When debilitating pain and stiffness in your hip limits your daily activities, you may need a total hip replacement. The anterior approach to total hip replacement is a new advance in orthopaedics that combines the skills of a highly trained orthopaedic surgeon with the advanced table and instrument technology to offer patients a surgical option that, according to clinical research, has the potential to shorten the healing process, prevent dislocations that can occur post-procedure and reduce postoperative pain.
During a total hip replacement surgery, the ball and socket of the hip joint are replaced with artificial prostheses. The traditional approach is to make an incision along the side of the leg in order to access the hip joint. The anterior approach is to make the incision from the front which allows the surgeon to work between muscles without detaching them from the hip or thigh-bones while replacing the deteriorated bone with the prostheses. By leaving these healthy muscles undisturbed, the body takes less time to heal and healthy muscle tissue is spared to help strengthen the new joint (preventing future dislocations). Patients also experience less pain while sitting since the incision is on the front side of the leg instead of the side or back.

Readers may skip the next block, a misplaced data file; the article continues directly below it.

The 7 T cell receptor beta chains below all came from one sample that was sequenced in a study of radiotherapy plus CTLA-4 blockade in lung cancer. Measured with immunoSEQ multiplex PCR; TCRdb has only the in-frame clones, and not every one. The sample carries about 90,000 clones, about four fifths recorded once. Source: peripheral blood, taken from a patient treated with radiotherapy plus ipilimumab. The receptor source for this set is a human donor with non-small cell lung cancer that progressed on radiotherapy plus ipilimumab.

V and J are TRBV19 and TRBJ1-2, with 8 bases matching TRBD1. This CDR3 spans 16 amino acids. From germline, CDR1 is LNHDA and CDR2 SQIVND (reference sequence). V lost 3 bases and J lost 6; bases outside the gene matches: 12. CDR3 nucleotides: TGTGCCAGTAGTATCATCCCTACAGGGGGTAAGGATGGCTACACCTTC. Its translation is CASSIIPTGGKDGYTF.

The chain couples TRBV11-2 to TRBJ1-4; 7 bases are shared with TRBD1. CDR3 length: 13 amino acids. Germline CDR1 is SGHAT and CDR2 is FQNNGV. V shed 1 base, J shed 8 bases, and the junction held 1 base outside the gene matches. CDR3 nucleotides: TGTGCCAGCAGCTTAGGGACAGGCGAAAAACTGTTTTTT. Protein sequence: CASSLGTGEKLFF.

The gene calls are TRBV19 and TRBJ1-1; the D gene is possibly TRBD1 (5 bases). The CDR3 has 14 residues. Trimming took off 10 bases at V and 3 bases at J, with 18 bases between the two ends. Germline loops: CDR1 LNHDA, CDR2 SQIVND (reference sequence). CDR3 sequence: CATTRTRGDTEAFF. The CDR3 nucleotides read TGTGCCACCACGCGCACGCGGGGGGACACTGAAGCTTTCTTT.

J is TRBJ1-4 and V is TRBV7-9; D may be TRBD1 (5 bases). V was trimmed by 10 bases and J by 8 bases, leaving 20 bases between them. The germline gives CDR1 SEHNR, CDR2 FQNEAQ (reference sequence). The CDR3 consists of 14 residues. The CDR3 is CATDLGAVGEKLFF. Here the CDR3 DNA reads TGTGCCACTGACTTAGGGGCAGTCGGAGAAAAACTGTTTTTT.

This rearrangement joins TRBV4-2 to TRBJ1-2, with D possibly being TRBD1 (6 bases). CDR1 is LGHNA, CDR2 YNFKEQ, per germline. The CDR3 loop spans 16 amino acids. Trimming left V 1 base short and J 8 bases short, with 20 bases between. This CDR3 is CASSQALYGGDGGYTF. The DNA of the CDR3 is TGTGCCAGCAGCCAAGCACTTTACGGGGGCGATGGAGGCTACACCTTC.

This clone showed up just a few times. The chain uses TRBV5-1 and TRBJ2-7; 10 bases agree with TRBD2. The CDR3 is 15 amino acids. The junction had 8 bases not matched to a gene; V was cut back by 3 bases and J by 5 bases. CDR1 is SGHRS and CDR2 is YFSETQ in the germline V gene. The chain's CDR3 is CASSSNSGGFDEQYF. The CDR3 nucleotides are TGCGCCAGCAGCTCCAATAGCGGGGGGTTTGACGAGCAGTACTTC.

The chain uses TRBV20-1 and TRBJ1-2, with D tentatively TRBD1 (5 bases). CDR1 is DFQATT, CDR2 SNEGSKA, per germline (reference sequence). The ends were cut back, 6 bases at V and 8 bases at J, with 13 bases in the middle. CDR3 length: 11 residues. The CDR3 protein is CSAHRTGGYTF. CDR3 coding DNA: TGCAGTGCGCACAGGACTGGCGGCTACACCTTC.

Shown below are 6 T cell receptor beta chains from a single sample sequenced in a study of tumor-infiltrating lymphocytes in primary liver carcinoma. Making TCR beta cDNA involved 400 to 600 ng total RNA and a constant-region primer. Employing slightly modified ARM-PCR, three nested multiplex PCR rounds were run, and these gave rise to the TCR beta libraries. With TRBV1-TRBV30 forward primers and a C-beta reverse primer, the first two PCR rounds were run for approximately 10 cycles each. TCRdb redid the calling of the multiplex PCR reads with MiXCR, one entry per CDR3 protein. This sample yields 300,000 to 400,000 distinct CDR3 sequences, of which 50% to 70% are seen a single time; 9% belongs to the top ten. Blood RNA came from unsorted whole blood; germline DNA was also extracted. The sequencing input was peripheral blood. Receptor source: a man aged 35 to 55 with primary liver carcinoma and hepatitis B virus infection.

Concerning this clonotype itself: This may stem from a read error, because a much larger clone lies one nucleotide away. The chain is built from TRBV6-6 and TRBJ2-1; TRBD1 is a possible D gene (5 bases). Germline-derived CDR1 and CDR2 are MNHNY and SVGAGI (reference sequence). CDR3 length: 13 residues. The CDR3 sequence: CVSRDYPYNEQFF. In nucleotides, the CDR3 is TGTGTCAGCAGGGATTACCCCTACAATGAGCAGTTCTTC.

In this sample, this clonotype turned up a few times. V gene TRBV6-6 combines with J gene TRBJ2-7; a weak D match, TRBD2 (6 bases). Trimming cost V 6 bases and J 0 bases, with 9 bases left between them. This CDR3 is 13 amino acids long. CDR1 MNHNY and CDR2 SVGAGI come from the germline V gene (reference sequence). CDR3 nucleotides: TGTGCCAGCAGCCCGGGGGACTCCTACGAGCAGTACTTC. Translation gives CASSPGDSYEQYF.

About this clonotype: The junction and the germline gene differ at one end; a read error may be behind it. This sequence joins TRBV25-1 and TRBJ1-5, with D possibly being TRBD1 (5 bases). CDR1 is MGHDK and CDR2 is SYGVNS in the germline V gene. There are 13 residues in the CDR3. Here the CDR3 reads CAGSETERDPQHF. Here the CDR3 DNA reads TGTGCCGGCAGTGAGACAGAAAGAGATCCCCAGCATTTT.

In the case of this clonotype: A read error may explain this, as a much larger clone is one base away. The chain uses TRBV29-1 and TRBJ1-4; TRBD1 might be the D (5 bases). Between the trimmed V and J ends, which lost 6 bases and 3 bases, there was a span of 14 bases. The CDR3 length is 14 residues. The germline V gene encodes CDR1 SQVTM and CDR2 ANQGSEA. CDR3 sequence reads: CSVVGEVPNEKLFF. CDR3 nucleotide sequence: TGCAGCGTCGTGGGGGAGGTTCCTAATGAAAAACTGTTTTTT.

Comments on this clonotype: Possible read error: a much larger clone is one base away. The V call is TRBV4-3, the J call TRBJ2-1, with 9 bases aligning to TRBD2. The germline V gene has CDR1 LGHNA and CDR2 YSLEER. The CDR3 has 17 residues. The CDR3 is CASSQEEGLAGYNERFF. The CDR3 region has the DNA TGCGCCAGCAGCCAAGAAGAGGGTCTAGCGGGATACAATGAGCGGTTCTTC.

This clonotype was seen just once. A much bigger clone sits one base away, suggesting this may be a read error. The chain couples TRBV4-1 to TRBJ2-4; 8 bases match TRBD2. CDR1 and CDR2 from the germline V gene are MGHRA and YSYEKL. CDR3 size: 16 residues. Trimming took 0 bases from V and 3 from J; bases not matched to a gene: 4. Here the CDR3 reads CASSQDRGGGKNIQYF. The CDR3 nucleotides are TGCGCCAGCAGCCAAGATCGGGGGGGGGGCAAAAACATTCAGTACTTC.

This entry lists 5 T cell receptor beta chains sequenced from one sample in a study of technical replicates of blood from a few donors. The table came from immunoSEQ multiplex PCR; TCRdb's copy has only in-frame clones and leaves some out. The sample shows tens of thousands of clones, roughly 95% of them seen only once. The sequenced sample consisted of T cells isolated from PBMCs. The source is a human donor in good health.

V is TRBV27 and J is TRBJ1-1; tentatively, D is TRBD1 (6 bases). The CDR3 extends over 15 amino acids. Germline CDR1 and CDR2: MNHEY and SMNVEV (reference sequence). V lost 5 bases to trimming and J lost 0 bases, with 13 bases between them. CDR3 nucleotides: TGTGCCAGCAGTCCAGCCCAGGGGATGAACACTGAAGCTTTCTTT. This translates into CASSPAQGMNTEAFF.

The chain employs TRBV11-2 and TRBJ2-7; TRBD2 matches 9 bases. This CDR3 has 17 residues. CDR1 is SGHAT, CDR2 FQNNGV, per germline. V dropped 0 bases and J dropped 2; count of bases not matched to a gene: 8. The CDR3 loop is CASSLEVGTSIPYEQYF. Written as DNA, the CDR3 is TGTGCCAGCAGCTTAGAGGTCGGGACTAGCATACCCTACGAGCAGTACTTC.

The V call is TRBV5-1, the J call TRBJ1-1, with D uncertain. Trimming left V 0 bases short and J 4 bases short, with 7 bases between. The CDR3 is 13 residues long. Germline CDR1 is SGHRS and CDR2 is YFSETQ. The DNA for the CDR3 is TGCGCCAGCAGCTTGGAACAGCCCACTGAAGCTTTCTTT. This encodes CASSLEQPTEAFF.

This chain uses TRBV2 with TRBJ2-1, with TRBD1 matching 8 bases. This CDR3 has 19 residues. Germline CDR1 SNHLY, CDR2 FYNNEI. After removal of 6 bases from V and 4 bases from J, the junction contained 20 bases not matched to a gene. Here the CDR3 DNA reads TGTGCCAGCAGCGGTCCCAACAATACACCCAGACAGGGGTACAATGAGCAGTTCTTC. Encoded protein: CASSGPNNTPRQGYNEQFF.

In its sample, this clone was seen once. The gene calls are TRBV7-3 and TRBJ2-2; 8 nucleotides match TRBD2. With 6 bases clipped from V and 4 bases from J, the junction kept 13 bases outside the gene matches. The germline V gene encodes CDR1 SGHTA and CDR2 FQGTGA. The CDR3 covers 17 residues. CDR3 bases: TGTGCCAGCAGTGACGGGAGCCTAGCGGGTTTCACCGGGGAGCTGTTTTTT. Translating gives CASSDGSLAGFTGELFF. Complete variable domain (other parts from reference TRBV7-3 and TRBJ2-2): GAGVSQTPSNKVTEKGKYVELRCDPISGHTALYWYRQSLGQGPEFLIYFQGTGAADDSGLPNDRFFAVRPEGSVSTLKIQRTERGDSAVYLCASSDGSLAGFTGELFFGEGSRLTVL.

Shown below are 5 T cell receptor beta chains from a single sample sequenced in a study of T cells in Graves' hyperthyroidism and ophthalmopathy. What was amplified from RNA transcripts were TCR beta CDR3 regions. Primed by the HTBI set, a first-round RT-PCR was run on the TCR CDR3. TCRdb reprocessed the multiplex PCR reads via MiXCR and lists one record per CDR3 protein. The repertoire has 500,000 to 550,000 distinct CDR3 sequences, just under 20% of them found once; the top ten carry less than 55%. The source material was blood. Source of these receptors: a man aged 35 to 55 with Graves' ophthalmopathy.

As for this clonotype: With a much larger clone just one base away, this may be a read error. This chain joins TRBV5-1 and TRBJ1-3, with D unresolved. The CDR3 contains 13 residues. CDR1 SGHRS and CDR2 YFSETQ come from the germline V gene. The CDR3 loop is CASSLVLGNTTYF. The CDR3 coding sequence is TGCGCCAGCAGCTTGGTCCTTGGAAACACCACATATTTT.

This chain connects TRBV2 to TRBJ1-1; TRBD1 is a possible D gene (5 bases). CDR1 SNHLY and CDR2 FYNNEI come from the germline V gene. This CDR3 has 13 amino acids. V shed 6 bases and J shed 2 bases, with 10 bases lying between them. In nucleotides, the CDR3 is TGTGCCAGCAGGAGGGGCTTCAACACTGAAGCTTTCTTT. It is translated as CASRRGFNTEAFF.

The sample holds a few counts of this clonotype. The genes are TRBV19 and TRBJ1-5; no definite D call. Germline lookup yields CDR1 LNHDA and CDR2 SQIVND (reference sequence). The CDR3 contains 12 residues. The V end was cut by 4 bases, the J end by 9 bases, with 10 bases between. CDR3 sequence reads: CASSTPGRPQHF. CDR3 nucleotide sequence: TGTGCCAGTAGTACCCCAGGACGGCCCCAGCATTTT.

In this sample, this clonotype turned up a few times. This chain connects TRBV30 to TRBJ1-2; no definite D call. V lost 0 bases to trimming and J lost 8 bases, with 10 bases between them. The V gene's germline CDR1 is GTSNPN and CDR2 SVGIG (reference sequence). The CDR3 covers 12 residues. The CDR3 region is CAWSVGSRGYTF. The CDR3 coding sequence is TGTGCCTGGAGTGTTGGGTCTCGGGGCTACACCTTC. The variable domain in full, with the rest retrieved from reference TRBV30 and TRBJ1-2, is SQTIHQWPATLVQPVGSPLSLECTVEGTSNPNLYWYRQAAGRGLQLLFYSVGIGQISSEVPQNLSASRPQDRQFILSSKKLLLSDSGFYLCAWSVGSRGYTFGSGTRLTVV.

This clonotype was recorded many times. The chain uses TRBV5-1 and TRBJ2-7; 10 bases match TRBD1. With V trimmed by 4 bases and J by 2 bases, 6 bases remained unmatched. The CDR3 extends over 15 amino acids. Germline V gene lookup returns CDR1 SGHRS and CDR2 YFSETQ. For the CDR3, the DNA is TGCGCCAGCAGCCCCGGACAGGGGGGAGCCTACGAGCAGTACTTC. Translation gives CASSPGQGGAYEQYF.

Surgeons receive special training in this approach because it requires unique equipment. A special operating table known as the Hana® table is some times used to allow the surgeon a better view of the joint while implanting the new prosthetic. While some surgeons prefer to use the Hana® table, others prefer to use a more hands-on approach to position the patient on a conventional operating table. Each approach offers the surgeon a different way of getting to the same successful outcome.
Specially curved and custom-designed instruments also allow the surgeon to work around the muscles without major disruption, which allows for a faster healing process.